Better decisions by adding up true pension costs


California state worker Albert Jagow (L) goes over his retirement options with Calpers Retirement Program Specialist JeanAnn Kirkpatrick at the Calpers regional office in Sacramento, California, October 21, 2009.

Article Highlights

  • Even if pensions’ peg the long-term return correctly, year-to-year fluctuations increase risk of falling short of it.

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  • The true costs of a public pension plan are significantly larger than one would think.

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  • Policymakers must understand the true costs of public pension plans before they can make key decisions.

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In the debate between economists and actuaries over how to value public sector pension liabilities, it seems we cannot even agree on the simple things.

In a recent commentary, Gary Findlay, executive director of the Missouri State Employees' Retirement System, asks that we consider the following pension financing formula:

Benefits = Contributions + Investment Income - Expenses

Mr. Findlay states that this simple formula is "equally applicable to defined benefit plans and defined contribution plans." If DB plans have lower expenses or earn higher investment returns, which seems likely given economies of scale and professional fund management, then they are presumably a more efficient vehicle for generating retirement income.

Except for one problem: the most meaningful formula for a public sector DB pension plan is something like this:

Liabilities = Stocks + Put option - Call option = Benefits discounted at riskless rate

Public pensions invest in stocks and other risky assets, whose returns they count upon to meet their benefit liabilities. Even if pensions' peg the long-term return correctly, year-to-year fluctuations mean that even over periods of decades they have at least a 50 percent chance of falling short of it. But because public pension benefits are guaranteed, they must be paid with 100 percent certainty.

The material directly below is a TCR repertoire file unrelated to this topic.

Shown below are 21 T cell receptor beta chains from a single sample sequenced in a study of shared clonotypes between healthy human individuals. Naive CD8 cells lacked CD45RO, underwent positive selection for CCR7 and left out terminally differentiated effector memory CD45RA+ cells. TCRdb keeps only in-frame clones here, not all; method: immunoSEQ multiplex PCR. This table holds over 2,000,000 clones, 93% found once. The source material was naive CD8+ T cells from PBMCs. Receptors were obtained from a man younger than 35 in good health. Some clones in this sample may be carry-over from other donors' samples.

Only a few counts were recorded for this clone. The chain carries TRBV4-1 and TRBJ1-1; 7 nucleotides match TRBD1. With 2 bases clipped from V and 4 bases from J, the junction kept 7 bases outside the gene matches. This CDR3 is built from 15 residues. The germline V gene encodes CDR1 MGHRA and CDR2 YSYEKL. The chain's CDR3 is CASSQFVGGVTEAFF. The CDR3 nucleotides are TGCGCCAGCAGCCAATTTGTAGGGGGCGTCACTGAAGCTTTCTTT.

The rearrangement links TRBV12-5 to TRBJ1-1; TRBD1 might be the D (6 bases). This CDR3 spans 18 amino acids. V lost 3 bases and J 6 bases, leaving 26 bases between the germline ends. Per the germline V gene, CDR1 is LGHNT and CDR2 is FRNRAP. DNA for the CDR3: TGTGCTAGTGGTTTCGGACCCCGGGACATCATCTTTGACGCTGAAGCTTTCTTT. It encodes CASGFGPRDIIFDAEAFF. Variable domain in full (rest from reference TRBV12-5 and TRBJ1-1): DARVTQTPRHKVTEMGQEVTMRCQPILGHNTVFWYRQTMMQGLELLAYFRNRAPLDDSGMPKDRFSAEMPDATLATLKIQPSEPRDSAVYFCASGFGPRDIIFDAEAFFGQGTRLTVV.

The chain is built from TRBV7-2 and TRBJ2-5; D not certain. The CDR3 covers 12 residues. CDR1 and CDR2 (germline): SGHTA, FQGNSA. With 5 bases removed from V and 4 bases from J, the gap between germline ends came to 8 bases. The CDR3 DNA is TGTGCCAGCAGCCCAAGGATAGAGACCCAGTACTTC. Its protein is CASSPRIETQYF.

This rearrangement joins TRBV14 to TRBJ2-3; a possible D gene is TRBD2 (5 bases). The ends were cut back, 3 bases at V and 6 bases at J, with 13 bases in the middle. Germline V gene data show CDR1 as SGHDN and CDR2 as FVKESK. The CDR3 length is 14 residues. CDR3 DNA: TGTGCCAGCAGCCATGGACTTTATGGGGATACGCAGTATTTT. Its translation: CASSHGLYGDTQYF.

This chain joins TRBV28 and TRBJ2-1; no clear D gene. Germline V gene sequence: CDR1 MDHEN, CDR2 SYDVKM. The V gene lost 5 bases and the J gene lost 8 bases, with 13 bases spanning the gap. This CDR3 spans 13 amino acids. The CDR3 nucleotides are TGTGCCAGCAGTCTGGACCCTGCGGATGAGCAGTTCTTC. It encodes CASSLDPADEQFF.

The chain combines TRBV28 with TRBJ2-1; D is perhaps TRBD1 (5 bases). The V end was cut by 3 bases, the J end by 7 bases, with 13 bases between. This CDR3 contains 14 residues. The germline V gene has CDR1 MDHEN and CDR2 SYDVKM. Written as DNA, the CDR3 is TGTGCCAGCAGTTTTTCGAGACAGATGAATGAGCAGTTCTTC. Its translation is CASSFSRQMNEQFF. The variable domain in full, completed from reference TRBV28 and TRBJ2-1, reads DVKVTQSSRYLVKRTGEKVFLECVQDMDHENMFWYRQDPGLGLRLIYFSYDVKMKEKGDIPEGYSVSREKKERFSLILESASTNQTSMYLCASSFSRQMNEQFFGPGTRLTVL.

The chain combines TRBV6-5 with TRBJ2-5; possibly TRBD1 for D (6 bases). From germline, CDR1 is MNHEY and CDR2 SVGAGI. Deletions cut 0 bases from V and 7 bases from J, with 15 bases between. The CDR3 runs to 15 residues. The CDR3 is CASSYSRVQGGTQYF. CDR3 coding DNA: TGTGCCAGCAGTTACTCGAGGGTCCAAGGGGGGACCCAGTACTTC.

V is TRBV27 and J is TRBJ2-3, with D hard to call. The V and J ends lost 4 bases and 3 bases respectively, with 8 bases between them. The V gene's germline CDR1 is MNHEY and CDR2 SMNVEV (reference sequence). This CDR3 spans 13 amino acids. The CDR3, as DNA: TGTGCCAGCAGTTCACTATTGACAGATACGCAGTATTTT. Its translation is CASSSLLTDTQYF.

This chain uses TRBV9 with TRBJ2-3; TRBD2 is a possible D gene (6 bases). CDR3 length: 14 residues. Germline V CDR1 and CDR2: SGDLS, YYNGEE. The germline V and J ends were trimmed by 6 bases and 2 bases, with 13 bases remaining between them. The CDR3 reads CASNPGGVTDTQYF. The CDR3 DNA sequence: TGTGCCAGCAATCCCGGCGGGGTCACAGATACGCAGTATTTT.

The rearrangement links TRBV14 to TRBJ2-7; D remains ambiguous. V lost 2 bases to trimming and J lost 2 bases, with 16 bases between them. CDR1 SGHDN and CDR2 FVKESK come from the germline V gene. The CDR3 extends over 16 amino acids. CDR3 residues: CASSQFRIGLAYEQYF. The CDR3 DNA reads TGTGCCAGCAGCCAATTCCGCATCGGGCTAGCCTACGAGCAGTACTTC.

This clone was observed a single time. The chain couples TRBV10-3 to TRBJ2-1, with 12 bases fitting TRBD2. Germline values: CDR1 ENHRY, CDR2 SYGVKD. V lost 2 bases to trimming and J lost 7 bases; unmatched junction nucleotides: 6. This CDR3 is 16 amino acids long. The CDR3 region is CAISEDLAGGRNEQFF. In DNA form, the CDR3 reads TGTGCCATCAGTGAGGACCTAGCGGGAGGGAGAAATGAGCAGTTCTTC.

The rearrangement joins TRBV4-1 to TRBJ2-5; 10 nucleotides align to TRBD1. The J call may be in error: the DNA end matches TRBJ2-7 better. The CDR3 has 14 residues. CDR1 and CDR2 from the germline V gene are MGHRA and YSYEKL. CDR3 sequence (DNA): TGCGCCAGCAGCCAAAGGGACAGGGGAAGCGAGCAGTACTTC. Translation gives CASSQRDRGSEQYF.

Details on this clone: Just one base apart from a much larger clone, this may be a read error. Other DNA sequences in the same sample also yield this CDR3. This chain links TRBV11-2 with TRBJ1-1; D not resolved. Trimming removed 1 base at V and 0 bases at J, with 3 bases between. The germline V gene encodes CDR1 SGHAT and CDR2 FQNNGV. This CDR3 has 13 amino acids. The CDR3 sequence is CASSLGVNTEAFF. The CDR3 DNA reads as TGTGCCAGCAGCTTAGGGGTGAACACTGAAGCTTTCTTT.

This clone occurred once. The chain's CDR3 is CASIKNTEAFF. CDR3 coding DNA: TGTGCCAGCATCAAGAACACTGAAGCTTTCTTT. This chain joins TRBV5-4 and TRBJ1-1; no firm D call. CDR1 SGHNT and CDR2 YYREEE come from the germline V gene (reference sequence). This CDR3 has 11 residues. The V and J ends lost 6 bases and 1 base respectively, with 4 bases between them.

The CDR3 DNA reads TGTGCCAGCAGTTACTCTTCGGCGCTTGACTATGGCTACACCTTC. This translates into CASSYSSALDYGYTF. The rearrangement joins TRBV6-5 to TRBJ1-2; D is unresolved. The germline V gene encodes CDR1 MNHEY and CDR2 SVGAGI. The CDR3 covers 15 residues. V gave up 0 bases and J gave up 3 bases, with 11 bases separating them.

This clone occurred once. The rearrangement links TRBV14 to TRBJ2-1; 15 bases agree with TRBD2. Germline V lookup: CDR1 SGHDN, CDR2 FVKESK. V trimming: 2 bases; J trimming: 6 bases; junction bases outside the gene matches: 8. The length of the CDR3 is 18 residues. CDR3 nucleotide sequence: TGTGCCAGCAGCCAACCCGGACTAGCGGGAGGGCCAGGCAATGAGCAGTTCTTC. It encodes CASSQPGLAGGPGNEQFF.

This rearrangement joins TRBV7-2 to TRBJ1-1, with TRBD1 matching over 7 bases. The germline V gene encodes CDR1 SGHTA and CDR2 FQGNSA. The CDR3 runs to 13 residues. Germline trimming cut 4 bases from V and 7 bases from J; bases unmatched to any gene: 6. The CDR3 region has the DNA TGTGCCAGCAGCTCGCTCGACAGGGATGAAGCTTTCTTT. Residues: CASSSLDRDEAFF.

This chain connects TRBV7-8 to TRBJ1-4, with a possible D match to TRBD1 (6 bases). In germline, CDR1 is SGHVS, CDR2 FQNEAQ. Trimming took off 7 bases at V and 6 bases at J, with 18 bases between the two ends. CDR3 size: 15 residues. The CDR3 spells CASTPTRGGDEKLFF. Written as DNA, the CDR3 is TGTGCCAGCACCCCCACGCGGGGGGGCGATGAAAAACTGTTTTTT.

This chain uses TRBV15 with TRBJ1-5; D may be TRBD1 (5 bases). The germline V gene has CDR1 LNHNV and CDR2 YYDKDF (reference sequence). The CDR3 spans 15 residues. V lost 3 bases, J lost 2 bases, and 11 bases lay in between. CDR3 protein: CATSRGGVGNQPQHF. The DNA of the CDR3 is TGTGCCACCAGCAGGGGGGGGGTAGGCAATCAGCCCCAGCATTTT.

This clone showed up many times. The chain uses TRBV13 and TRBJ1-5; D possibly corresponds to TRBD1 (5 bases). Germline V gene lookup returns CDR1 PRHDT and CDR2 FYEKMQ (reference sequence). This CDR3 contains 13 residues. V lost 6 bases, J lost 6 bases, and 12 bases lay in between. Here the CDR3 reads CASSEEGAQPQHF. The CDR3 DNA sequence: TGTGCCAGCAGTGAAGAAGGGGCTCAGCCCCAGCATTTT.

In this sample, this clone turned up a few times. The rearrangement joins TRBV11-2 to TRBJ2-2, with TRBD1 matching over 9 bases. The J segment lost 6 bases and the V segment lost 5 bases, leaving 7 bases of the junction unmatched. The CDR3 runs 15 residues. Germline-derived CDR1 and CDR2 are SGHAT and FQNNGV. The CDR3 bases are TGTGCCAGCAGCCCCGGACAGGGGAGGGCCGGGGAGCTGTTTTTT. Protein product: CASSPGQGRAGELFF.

This mismatch between the risk of the plan's assets and its liabilities means that the government -- and therefore the taxpayer -- has a contingent liability to backstop the plan's financing should investment returns fall short of forecasts. This is effectively a put option, whose value can readily be priced. Findlay's exposition ignores this contingent liability, essentially treating a DB pension as if it were a DC plan where the employer's obligation ends once the pension contribution is made. That, obviously, is not the case.

On the other hand, if investment returns exceed projected levels, the plan can keep the excess to fund future benefits. These gains are equivalent to selling a call option, which lowers the cost of funding future benefits. In practice, of course, excess returns often have been used to increase benefits rather than buttress the program's own finances.

The core insight of this formula, which economists and market participants recognize but pension managers and public pension actuaries ignore, is that the value of the implicit put option far exceeds that of the call option, meaning that the true costs of a public pension plan are significantly larger than one would infer from examining current contributions alone.